The Sweet 16 tradition in the United States is synonymous with two things: stepping into adulthood and getting your first car. In the case of reality shows, rich friends, or lucky circumstances, the brand new Mustang sits in the driveway with a big pink bow on top and your name written on the windshield.

But for the rest of us, this isn’t a possibility. Wouldn’t it be better to put in the work and buy your first car on your own? That’s why it is important to begin thinking about how to save for this treat ahead of time. Below are a few things to consider when saving for your very first car to treat yourself on your Sweet 16.

Find a job that fits your schedule

According to the U.S. Department of Labor’s Wage and Hour Division, the youngest age at which a person can get a job is 14. There are very strict laws on how many hours a person is allowed to work, what they are allowed to do, when they are allowed to work, and how much they are allowed to be paid.

However, it is still entirely possible to work enough to save for your very first car. When it comes to finding your first job, here are some great tips on how to apply. Set yourself up for success!

As a teenager, your life is the busiest it has ever been. You have a full school schedule, probably a dedication to a sports team (practice AND games), school clubs, social responsibilities, family time, and lots of sleep to recharge. But if there is one thing that teenagers know how to do, it’s make time for what they want!

Consider what you enjoy doing or what you are willing to do for work. Make sure that you find a job that suits your busy schedule and is willing to work with and around your other obligations.

Get a used car (you’re not that good of a driver yet)

You’ve got your first job! Congratulations! You are now officially a working member of society. Now, it is time to begin saving your money.

In order to know how much money you need to save, you need to know how much a car costs. That price should include not only the car itself, but also the registration, insurance, and gas.

Hop on your bike or ask your parents to drive you around town in search of cars for sale by owner. A lot of people will park their cars facing the road with a sign on the front that says FOR SALE, which typically includes an asking price.

If you are having trouble finding cars in your area, see if you can find one for sale near you online. There are plenty of websites that offer that service. But always make sure that you do all of your research with a parent or guardian to ensure the opportunity is legitimate.

It may be very tempting to want a brand new car for your 16th birthday — maybe a hot rod or a slick speedster. But those are terrible cars for first-time drivers. You probably haven’t been driving very long, if at all. You want a beater. Your first car should be something that doesn’t cost too much, is safe, and wouldn’t put you in financial ruin if the car breaks down randomly or you get into an accident.

Also, you will need to have a better understanding of how much the upkeep of a car actually costs. (“You mean I have to do an oil change every 3,000 miles? And what is that squealing noise from under the hood?”) Once you learn to balance work hours with the cost of a vehicle, you can begin to understand the value of owning a car.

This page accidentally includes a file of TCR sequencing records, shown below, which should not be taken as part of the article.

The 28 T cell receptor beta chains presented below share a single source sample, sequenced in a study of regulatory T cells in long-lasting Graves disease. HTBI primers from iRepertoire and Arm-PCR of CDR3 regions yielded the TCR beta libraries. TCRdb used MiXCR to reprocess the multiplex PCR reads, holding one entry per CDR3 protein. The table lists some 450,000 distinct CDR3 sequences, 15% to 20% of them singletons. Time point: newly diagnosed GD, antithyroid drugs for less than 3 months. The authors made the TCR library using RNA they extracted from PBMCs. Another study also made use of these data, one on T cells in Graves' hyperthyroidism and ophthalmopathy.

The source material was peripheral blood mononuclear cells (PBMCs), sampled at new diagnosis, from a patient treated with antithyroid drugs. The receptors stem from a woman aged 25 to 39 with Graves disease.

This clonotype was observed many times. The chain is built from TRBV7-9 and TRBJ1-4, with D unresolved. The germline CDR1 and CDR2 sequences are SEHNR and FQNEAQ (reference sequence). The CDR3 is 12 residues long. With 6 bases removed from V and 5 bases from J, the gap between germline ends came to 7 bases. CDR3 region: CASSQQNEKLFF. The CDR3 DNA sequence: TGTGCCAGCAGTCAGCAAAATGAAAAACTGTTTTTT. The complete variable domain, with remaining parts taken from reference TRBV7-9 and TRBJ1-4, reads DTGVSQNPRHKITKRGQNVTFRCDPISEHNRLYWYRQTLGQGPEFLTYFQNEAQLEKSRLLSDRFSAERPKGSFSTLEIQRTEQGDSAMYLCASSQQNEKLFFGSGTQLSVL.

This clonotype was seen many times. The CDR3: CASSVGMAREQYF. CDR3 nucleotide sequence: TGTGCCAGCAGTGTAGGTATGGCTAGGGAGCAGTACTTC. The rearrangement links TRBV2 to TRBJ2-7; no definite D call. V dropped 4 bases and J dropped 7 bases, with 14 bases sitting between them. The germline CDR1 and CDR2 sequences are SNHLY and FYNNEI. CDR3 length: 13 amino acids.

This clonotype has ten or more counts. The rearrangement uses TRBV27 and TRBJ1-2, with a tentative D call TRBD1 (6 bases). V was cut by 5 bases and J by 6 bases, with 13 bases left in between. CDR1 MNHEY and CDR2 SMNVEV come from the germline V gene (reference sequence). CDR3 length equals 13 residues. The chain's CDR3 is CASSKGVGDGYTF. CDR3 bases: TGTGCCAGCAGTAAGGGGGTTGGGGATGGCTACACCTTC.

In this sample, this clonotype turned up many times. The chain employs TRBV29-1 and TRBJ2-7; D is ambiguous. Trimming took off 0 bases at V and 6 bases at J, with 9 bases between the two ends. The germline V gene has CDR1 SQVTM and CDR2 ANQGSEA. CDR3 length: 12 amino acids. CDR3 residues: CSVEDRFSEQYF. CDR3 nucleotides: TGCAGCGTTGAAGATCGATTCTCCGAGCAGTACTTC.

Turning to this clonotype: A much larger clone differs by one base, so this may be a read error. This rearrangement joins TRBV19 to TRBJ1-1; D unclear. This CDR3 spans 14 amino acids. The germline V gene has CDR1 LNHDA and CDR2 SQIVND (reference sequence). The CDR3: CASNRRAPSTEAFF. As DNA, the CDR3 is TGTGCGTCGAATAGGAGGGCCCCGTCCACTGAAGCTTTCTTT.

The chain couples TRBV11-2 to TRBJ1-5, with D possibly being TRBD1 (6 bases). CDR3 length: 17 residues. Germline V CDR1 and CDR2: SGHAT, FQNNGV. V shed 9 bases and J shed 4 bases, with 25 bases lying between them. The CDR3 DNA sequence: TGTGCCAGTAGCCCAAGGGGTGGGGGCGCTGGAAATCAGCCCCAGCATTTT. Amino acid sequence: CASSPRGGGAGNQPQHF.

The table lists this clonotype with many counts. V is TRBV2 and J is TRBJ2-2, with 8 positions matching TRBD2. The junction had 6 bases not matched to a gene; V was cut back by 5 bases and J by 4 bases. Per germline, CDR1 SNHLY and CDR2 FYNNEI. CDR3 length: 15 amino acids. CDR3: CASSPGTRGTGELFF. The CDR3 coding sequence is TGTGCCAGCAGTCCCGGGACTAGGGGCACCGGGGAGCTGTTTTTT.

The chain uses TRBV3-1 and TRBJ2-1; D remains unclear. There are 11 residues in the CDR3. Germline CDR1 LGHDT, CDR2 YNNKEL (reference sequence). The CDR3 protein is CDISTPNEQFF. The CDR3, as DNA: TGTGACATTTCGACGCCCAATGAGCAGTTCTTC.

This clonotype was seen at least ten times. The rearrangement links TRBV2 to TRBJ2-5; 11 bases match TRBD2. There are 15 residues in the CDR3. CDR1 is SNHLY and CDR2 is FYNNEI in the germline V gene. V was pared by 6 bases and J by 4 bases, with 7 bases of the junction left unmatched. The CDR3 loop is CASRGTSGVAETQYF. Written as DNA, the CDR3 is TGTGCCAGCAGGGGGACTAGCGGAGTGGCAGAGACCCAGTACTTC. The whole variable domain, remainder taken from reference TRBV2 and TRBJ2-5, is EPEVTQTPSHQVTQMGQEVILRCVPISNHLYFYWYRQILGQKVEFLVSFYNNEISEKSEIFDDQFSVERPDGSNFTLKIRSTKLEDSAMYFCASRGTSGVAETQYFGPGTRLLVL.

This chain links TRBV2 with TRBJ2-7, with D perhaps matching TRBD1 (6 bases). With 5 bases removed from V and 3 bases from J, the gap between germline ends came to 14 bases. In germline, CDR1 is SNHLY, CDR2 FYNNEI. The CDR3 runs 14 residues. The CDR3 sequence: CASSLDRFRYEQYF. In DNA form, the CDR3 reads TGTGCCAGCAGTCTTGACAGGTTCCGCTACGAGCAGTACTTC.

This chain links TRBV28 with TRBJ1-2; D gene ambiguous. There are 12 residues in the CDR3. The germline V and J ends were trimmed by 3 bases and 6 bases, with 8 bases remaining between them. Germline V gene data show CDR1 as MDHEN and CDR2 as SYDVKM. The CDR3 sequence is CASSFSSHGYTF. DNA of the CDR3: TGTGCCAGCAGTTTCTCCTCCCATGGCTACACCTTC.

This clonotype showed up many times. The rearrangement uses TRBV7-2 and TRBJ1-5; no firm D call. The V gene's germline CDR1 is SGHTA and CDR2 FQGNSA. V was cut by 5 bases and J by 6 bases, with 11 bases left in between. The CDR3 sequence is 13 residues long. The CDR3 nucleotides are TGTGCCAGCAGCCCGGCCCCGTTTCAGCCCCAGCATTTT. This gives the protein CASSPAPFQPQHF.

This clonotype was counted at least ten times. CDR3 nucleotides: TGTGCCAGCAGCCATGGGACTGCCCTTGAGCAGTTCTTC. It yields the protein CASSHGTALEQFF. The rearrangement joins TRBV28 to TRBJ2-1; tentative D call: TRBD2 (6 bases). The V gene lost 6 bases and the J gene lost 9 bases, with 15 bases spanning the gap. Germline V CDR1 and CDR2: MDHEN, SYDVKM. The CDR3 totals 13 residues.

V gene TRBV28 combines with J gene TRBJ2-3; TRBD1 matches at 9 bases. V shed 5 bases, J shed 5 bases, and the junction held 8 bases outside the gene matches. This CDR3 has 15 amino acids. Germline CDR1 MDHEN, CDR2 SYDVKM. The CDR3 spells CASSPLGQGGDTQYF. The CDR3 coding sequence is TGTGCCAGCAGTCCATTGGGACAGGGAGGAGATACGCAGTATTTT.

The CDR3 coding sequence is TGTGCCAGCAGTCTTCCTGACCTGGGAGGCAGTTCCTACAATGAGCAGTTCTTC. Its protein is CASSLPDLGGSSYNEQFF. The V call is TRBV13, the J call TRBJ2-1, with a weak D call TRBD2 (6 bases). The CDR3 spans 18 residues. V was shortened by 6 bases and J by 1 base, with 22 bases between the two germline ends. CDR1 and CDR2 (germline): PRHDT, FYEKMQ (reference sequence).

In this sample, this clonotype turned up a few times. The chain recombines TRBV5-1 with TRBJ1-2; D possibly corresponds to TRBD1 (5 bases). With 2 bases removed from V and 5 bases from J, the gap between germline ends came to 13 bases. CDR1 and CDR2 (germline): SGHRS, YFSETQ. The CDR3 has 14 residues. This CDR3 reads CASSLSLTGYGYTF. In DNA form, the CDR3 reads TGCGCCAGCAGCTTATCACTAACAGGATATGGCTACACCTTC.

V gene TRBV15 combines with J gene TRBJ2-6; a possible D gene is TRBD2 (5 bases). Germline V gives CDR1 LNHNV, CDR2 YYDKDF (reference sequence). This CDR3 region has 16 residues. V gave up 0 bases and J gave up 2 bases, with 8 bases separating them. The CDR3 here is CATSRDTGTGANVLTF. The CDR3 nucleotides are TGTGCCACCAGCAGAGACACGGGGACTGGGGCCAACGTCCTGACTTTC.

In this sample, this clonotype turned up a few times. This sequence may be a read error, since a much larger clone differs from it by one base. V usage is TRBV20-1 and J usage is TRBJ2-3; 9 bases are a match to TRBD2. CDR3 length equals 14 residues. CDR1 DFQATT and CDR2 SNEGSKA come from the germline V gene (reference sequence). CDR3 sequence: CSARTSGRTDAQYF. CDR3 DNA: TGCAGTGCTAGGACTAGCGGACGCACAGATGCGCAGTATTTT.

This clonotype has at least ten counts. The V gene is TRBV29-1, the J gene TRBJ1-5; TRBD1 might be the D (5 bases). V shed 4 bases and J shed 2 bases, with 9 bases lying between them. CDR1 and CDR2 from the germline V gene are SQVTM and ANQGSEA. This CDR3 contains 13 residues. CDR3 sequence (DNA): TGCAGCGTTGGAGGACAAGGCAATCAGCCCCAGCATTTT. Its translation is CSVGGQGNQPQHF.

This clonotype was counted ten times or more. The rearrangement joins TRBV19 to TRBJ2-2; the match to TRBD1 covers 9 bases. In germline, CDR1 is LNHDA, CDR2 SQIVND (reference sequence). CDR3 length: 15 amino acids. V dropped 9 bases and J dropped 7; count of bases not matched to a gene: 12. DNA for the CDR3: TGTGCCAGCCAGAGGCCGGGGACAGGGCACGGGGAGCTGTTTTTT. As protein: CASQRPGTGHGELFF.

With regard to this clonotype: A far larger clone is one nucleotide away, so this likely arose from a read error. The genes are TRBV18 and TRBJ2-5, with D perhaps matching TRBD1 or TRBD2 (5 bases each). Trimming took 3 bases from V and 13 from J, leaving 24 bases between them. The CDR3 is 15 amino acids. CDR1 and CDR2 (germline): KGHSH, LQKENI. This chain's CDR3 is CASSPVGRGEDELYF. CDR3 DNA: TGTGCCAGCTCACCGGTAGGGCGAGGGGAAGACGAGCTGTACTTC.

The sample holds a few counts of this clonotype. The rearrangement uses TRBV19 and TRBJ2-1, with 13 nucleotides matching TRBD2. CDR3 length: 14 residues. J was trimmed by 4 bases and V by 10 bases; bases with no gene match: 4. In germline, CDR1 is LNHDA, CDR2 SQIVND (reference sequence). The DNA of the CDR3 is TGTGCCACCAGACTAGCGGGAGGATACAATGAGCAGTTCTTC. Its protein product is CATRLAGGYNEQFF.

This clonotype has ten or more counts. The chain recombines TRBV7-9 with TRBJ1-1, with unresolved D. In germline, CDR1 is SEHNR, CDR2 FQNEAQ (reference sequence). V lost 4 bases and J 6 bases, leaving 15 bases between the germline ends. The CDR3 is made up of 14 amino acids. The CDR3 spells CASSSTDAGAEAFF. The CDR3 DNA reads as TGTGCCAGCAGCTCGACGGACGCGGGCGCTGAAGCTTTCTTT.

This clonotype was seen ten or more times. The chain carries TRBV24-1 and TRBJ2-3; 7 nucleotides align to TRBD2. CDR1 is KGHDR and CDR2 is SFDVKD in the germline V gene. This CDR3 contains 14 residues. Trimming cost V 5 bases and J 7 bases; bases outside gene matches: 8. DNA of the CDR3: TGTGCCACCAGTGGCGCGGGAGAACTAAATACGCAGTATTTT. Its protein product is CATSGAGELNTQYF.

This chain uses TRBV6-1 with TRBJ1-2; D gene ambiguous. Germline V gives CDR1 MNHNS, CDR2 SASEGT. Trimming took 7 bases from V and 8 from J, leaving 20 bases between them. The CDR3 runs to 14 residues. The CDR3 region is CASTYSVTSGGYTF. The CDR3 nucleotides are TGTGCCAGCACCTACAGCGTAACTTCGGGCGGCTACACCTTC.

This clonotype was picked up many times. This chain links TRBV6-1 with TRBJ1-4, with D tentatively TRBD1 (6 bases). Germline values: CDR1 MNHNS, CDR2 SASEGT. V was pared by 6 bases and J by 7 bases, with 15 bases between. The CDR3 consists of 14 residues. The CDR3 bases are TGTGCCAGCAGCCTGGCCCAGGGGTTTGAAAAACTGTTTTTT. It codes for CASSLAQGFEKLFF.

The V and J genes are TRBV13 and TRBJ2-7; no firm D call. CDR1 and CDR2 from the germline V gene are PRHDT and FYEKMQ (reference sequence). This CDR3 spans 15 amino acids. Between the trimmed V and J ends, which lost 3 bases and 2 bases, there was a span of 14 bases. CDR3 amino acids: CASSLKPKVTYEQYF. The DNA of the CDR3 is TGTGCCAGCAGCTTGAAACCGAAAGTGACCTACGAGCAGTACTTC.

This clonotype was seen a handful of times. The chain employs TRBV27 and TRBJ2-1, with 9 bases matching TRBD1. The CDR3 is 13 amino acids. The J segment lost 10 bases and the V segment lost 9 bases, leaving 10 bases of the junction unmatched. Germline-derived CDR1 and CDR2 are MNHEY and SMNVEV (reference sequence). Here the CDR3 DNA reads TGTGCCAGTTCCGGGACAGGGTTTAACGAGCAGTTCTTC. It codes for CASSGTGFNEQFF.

A teenage girl sits behind the wheel of her first car. The top is down and she is wearing sunglasses.

Set aside money from each paycheck/birthday/Christmas, etc.

Becoming financially responsible is a very difficult thing to do. Luckily, most people your age don’t have to pay many bills. You probably don’t have to pay rent or your phone bill, or buy groceries. The money you make is yours. This is one of the few times in your life where this will be the case, so take advantage!

The rule of thumb is to set aside 10% of every paycheck you make into a bank account or piggy bank that you do not touch until it is time to buy the car. It is very easy to find what 10% is — just move the decimal over to the left one place and that is your number. (10% of $100 is $10. 10% of $230 is $23. 10% of $50 is $5. You get the idea.)

But at your age, with your lack of financial responsibility (you ain’t got no bills), you can afford to save even more. Consider saving 75% or 80% of every paycheck if you can afford it. Trust me, you won’t even miss it, and when you look at the final number when it’s time to buy your first car, you will be amazed at how much you have saved.

Note: This doesn’t just go for work paychecks. Do this with birthday, Hanukkah, Christmas, or other monetary presents you may receive throughout the year.

Alt Text: The inside of a convertible that has the top down. There is no driver, and the car is parked on the side of the road.

Ask your parents or guardian for help (go 50/50)

This may not be an option for everyone, but in some cases, families may be able to help out. A respectable deal to offer your parents or guardians is that you will promise to work very hard and save as much money as possible if they promise to match that same amount when it’s time to buy. So, if you have saved $400 and they can match you, you now have $800 towards a new car!

Buying your first car

Buying your first car is exciting and incredibly responsible. You will feel a stronger sense of pride in your vehicle when you know exactly how many hours of planning, work, sweat, and tears went into saving for it. Then, when your Sweet 16 party comes along, you can reward yourself with the best possible gift. Imagine pulling up to your party — whether it’s at the beach, a bungalow, or any number of other amazing Sweet 16 party venues — in your brand-new-to-you, hard-earned automobile.

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